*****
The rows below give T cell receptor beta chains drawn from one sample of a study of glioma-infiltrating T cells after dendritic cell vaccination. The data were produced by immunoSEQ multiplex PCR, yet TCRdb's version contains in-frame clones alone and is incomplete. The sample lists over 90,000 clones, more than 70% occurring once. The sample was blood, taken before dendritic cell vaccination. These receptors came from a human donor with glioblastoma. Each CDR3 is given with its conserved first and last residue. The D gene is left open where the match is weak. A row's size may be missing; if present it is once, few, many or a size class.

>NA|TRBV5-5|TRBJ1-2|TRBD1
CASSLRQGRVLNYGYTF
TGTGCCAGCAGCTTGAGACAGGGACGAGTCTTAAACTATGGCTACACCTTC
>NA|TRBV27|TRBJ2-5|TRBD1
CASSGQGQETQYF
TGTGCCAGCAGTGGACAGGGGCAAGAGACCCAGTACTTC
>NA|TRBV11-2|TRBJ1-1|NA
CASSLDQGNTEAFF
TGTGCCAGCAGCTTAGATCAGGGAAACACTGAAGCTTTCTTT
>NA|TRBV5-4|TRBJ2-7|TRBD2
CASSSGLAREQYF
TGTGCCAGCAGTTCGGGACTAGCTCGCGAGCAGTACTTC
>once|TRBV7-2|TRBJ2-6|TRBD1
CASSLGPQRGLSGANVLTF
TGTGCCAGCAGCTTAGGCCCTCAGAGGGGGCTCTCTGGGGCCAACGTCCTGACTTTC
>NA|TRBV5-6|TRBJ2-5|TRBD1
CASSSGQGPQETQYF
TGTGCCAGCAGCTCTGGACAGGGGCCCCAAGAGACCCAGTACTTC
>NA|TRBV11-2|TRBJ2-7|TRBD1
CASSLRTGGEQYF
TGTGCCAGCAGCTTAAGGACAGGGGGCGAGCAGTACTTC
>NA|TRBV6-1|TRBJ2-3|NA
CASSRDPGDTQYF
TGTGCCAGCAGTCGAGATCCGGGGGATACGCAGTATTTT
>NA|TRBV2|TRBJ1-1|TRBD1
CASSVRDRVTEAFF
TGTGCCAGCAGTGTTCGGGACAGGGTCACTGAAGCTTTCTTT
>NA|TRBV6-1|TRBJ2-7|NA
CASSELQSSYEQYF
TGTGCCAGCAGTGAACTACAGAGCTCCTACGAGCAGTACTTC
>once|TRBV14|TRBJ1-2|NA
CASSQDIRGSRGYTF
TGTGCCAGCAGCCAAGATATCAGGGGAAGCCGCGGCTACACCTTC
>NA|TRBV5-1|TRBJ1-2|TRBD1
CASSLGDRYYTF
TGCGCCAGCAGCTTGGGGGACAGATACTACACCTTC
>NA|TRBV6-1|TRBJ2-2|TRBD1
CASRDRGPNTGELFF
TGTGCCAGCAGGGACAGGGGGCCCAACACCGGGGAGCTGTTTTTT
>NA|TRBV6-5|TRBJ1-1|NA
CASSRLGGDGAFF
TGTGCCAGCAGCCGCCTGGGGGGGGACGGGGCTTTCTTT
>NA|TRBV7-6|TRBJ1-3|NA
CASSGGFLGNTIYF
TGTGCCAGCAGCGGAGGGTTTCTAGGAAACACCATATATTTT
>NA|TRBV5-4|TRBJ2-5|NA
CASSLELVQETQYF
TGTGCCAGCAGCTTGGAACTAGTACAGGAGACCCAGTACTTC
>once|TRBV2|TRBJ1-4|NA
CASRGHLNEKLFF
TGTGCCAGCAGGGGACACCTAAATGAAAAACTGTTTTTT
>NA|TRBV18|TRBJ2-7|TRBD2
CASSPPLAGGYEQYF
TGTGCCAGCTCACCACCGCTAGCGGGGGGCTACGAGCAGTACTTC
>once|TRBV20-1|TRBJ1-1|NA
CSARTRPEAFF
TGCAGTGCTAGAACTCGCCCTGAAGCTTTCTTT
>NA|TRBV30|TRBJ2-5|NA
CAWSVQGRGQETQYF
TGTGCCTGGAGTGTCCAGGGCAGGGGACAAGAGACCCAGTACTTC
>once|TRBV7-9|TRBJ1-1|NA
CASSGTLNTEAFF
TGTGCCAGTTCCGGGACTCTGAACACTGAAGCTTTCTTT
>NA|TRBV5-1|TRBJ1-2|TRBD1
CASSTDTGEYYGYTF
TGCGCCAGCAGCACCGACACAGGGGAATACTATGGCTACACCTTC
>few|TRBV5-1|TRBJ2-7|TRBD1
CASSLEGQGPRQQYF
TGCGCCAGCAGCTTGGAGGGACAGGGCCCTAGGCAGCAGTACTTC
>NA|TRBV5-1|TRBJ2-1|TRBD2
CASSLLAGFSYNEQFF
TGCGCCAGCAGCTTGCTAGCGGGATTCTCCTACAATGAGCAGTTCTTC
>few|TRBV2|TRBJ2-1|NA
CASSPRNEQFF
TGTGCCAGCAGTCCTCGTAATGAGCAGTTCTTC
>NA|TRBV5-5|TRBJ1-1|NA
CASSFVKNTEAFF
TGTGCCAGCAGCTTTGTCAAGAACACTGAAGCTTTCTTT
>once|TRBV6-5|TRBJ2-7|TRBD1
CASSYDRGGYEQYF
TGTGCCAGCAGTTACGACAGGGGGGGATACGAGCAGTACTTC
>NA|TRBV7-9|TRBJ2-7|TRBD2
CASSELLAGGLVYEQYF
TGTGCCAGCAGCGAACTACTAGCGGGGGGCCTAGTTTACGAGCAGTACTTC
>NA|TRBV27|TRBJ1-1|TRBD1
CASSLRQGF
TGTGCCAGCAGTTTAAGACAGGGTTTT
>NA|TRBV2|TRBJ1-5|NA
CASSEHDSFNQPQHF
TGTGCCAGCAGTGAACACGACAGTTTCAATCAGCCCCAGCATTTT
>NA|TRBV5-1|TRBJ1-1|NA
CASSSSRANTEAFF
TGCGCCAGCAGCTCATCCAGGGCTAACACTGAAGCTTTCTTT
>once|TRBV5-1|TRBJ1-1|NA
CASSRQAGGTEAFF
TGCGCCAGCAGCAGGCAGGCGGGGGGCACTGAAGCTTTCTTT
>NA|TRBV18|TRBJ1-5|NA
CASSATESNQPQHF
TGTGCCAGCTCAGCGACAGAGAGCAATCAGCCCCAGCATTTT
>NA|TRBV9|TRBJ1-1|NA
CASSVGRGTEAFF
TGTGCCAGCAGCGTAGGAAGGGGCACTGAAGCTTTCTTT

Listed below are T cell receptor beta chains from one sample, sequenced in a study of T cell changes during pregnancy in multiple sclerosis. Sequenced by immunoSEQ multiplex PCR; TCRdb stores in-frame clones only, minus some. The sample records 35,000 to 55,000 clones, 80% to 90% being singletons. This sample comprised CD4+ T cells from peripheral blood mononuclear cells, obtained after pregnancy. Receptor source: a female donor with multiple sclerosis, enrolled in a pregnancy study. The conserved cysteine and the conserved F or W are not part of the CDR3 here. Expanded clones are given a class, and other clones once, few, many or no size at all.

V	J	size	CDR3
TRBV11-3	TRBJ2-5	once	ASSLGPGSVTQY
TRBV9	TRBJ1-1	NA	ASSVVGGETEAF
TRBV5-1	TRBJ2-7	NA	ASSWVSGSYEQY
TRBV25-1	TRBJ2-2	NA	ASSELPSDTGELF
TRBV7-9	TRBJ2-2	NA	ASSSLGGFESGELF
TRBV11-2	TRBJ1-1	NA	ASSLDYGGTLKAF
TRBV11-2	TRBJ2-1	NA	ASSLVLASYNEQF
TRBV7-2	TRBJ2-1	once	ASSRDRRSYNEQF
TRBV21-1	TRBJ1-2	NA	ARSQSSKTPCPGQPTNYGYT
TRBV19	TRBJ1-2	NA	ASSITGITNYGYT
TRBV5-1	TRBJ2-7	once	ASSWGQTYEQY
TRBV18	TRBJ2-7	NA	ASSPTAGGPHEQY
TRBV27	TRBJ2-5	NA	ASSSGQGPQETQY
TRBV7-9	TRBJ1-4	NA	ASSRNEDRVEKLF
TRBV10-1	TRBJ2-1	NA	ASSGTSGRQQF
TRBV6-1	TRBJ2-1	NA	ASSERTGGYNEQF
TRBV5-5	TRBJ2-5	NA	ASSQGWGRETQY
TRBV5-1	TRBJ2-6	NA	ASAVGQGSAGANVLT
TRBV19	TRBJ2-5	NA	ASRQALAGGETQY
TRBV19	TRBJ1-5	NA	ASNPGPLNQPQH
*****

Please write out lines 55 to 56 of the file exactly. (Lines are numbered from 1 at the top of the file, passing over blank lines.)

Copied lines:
TGTGCCAGCTCACCACCGCTAGCGGGGGGCTACGAGCAGTACTTC
>once|TRBV20-1|TRBJ1-1|NA